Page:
The European Commission is due to publish proposals on a potential Russian oil embargo, following a meeting of energy ministers in Brussels.
Brussels says it is preparing for difficult months ahead in the energy sector, following an extraordinary meeting of the bloc's energy ministers on Monday to discuss its strategy after Russia decided to cut off gas to Poland and Bulgaria last week.
Now, the EU is working to ensure that continent's gas storage will be full by autumn. It's currently at 32% and according to the bloc's energy commissioner, Kadri Simson, any member state could be the next victim of Moscow's energy cuts.
Brussels is working in parallel on a sixth package of sanctions against Russia, that will focus on a phased-out embargo of oil. Germany, previously one of the main opponents, is now agreeing to it.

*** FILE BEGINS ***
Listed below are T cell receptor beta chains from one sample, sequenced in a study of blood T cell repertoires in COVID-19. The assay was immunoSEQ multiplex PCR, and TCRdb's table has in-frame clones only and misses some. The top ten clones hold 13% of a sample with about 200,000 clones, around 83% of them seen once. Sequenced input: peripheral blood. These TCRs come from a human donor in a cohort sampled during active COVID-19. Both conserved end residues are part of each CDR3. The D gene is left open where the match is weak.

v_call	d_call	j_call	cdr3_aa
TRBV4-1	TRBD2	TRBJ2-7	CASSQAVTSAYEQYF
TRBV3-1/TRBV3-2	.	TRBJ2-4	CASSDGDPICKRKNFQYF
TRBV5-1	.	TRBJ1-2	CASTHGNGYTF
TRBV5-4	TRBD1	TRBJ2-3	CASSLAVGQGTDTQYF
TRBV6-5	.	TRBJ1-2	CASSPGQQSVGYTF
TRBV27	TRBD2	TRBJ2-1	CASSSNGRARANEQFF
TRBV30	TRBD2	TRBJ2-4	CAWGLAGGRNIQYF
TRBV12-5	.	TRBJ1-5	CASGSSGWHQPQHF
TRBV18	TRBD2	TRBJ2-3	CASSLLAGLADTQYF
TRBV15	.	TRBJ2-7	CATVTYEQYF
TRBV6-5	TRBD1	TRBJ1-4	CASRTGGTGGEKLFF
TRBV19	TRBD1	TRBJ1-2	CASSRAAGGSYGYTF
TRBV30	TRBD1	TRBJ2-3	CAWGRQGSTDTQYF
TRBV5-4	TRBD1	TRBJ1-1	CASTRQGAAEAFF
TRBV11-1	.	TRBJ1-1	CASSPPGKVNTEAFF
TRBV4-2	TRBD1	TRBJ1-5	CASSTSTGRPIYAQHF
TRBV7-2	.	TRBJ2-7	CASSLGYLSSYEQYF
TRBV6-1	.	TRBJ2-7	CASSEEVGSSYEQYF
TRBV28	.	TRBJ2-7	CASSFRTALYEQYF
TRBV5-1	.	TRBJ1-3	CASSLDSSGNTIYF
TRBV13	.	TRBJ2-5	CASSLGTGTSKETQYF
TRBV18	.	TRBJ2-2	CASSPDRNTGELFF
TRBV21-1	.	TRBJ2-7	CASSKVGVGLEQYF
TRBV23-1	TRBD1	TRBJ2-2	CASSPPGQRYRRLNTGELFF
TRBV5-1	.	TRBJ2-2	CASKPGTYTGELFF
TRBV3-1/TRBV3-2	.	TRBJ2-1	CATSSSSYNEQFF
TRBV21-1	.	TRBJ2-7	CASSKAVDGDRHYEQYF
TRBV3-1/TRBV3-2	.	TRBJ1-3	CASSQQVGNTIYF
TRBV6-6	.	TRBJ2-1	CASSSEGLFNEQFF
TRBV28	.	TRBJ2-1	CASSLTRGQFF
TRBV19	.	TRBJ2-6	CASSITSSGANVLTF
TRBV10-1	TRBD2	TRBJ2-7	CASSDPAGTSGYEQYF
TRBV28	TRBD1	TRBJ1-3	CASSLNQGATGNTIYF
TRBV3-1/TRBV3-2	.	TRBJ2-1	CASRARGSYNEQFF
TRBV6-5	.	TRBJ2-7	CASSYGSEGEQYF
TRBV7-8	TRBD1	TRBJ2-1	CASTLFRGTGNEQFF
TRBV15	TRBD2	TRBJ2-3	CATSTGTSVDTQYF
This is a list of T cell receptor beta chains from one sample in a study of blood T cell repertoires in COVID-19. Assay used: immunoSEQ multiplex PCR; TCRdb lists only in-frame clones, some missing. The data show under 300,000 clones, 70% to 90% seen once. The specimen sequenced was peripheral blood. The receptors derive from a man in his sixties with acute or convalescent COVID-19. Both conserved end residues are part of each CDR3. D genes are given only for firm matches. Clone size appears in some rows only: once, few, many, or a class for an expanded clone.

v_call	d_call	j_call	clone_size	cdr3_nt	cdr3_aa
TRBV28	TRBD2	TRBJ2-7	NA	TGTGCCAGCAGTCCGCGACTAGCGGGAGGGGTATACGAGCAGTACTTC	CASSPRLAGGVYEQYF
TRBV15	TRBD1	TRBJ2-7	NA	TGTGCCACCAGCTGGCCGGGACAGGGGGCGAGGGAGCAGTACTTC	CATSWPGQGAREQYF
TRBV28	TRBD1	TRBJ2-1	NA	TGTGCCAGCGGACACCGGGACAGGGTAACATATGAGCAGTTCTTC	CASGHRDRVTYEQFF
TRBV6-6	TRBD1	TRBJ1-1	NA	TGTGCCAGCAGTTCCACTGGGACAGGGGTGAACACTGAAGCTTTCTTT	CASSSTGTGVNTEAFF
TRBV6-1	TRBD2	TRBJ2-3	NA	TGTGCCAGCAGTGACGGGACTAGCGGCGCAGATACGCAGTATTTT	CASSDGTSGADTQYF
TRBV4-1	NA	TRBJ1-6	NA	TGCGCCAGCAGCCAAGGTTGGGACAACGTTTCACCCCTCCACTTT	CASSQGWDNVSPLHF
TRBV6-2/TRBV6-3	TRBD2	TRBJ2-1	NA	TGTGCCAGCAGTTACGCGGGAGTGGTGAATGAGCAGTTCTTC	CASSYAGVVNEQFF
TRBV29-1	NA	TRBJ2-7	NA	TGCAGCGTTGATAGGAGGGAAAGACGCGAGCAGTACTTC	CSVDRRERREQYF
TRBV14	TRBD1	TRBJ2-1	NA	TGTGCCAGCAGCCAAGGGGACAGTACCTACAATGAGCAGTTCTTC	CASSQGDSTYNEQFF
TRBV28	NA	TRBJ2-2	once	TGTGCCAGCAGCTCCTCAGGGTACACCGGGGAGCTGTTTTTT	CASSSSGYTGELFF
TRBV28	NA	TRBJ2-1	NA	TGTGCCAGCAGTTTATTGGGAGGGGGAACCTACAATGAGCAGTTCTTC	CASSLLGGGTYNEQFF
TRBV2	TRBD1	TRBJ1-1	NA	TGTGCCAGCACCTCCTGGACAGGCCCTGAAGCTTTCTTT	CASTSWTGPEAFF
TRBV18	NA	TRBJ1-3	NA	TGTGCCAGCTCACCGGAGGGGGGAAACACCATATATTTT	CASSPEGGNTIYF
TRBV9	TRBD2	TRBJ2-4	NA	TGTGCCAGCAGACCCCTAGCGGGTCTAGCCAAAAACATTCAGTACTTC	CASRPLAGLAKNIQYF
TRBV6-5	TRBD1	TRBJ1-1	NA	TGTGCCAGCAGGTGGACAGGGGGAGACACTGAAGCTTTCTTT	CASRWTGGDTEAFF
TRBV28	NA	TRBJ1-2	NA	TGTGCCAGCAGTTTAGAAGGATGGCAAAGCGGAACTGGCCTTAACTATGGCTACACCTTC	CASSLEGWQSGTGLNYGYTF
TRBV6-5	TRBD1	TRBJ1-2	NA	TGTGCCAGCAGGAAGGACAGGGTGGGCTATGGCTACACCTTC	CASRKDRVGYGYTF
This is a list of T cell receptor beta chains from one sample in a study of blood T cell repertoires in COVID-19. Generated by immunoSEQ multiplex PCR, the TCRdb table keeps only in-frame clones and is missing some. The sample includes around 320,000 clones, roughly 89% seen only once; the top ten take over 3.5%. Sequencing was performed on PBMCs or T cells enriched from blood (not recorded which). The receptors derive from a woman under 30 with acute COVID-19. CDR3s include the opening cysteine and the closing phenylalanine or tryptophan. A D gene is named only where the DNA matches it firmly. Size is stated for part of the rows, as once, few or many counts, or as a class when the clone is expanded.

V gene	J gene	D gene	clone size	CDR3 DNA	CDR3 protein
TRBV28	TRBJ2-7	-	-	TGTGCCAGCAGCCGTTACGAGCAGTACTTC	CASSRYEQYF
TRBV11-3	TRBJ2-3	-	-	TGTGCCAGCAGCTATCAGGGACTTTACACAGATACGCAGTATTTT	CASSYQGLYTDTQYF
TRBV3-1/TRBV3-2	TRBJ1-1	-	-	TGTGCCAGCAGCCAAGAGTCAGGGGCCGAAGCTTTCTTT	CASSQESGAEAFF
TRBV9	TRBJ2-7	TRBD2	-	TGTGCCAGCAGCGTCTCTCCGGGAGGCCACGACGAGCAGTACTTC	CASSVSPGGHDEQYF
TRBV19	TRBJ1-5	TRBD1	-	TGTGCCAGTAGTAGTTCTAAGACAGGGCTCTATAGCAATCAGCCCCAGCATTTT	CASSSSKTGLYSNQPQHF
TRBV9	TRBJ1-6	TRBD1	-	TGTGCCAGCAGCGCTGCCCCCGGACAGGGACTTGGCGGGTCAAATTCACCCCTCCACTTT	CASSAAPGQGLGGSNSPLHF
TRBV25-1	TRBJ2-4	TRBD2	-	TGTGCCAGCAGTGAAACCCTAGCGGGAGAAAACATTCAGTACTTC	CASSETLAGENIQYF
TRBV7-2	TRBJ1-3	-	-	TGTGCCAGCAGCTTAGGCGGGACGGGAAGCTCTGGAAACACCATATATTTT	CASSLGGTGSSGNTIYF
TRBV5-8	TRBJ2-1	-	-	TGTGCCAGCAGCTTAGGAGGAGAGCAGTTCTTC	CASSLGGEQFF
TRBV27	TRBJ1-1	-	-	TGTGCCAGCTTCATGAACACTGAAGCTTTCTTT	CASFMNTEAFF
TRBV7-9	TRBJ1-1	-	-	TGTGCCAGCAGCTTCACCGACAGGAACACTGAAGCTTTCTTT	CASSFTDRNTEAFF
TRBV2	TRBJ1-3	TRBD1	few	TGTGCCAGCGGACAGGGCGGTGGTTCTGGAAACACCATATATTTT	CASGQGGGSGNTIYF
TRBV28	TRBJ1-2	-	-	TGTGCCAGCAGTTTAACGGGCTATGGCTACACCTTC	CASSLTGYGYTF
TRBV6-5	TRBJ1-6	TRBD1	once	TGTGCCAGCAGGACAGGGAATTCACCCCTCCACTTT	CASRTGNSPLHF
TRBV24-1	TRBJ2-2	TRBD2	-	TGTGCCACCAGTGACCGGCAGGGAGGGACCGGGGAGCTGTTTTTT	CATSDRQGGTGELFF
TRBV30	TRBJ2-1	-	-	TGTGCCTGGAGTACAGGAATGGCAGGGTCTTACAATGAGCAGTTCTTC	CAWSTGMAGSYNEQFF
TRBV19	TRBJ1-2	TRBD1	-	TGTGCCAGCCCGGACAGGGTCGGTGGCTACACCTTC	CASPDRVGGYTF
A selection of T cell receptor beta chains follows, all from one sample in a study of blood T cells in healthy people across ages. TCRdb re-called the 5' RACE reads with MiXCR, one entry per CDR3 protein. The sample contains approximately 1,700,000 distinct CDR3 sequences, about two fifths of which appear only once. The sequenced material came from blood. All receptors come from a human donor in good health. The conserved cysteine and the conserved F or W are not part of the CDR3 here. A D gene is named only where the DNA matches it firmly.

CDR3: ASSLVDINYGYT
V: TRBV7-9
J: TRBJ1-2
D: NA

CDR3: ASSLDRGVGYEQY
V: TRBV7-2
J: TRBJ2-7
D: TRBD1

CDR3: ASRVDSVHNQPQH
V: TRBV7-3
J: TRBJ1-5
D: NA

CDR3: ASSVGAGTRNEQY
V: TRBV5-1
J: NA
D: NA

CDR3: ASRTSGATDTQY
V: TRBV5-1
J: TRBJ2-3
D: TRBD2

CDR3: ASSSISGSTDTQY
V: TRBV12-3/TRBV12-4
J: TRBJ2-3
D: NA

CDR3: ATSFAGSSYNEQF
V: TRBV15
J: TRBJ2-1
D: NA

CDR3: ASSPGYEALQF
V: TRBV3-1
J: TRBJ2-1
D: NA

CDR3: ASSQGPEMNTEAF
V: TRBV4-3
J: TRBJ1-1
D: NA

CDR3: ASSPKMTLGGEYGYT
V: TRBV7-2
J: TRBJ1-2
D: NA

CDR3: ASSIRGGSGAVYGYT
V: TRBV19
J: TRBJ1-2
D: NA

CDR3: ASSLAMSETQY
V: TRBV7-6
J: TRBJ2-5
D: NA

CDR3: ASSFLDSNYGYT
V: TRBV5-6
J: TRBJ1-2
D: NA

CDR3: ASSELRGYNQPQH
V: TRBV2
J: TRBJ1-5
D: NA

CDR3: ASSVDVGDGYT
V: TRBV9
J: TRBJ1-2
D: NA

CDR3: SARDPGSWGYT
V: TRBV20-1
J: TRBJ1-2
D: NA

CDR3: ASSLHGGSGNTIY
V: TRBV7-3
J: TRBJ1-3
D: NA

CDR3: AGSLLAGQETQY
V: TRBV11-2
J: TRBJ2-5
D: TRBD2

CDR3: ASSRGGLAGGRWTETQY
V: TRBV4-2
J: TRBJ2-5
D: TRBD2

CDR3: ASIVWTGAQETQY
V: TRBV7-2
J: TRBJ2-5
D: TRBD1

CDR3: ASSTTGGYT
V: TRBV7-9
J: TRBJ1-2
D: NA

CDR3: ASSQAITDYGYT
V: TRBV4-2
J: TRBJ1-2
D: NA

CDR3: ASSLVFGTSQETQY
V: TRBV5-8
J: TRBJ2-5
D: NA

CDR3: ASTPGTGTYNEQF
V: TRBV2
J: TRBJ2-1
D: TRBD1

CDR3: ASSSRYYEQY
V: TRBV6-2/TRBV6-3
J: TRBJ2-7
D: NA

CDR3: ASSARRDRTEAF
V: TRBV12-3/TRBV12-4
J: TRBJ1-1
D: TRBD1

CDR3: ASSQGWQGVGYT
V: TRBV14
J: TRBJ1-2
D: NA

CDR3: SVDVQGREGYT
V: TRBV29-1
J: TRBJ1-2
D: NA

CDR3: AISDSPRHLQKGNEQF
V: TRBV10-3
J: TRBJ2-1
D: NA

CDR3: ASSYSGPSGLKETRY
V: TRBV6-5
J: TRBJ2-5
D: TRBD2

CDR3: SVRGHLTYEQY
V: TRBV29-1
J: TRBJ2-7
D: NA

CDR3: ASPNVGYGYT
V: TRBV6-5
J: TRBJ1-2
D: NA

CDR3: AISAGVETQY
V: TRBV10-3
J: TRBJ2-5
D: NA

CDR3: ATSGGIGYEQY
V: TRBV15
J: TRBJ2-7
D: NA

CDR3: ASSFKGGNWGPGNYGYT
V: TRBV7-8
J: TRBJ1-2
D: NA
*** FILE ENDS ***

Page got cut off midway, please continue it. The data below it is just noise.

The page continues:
"After two months of work, I can say that Germany is not against an oil ban on Russia," Robert Habeck, the German climate and economics minister said on Monday. "Of course, it is a heavy load to bear, but we are ready to do that...We have to prepare the hubs, we have to prepare the pipelines. So, time is helpful, but other countries have bigger problems."
The proposal may be announced by the European Commission as soon as Tuesday.
But Simone Tagliapietra, a senior fellow at Brussels-based think-tank Bruegel, the plan must be handled with care.
"If we are now moving to sanction Russian oil with a gradual embargo, Russia might respond immediately by saying, okay, then we cut the gas," Tagliapietra said. "And giving Russia this strategic game, may not be the best option for the EU. It might be better for the EU to put a tariff immediately on both oil and gas coming from Russia into the European Union."
Some countries are calling for a punitive import tax on Russia energy instead of an embargo.